Presidential Steering Committee on Palliatives meeting on Tuesday held at the villa, Abuja.
The President Nigeria Labour Congress (NLC), Joe Ajaero has urged its members to mobilise as the nationwide protest will on Wednesday.
This is as it was widely reported that the NLC General Secretary, Emma Ugbaja had earlier on Tuesday said the union was reconsidering its decision to embark on the protest.
The presidential steering committee on palliatives comprising the Nigeria Labour Congress (NLC) and the Trade Union Congress (TUC) with government representatives had met in Abuja.
In a statement, Ajaero advised Nigerians to ignore the report which he alleged was the ‘‘work of fifth columnists who are working hard against the wishes of the people”.
‘’We want to inform all Nigerians that we have just risen from a meeting with the federal Government where we sought to get them to listen to the demands of the people and workers of Nigeria. The outcome of this meeting earlier today has however not changed anything or the course which we have set for ourselves tomorrow as custodians of the interests and desires of Nigerian workers and people”, the statement read.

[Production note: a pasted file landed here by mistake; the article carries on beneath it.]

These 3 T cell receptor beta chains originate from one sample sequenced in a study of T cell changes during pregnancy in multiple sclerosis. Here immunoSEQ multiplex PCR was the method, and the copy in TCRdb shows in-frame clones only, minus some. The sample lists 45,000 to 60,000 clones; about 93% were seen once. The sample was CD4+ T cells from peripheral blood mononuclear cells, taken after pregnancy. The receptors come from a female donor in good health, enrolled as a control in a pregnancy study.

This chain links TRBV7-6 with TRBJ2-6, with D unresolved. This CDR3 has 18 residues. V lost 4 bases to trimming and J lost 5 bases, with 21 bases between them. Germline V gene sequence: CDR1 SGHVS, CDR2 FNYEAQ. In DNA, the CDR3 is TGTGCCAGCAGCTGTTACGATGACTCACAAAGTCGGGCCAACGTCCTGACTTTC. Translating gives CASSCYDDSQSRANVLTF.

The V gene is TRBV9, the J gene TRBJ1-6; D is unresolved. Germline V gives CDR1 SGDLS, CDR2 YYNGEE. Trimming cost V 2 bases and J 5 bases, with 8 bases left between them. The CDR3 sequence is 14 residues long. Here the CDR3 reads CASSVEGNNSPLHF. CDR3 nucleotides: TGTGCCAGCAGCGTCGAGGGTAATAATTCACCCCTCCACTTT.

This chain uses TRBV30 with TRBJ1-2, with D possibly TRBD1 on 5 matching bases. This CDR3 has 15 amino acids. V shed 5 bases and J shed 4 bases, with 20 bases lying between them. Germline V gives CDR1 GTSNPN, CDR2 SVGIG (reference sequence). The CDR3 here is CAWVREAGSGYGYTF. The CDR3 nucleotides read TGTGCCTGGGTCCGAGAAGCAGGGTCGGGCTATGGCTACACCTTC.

The NLC president therefore appealed to its members to come out en masse and gather in their respective states to give vent to the collective resolve.
Meanwhile, states chapter of NLC have started mobilizing their members for the proposed strike.
The Acting Inspector General of Police, Kayode Egbetokun ordered a watertight security strategy across the country.
Organised Labour demands
The Organised Labour has demanded wage award and PMS allowance for Nigerian workers to enable them cope with the effects of the fuel subsidy removal.
President of the TUC, Mr Festus Osifo while speaking with State House correspondents on the outcome of their latest meeting with government’s negotiation team, explained that increase in minimum wage could not be made until after 5 years or until the law is amended.
He urged the Federal Government to emulate State Governments that had given wage awards to their employees without having to wait until the law on minimum wage was amended.
Mr. Osifo complained that the minimum wage committee was even yet to be set up and said the organised labour demanded the provision of 30,000 to 40,000 CNG-powered buses, in the interim, as against the 3000 of such buses proposed by the government, arguing that the government’s proposition is inadequate.
Mr Osifo said no agreement had been reached at the meeting, but that the government had appealed for the suspension of the nationwide protest.
Writing by Annabel Nwachukwu and Abdullah Bello; Editing by Tina Oyinsan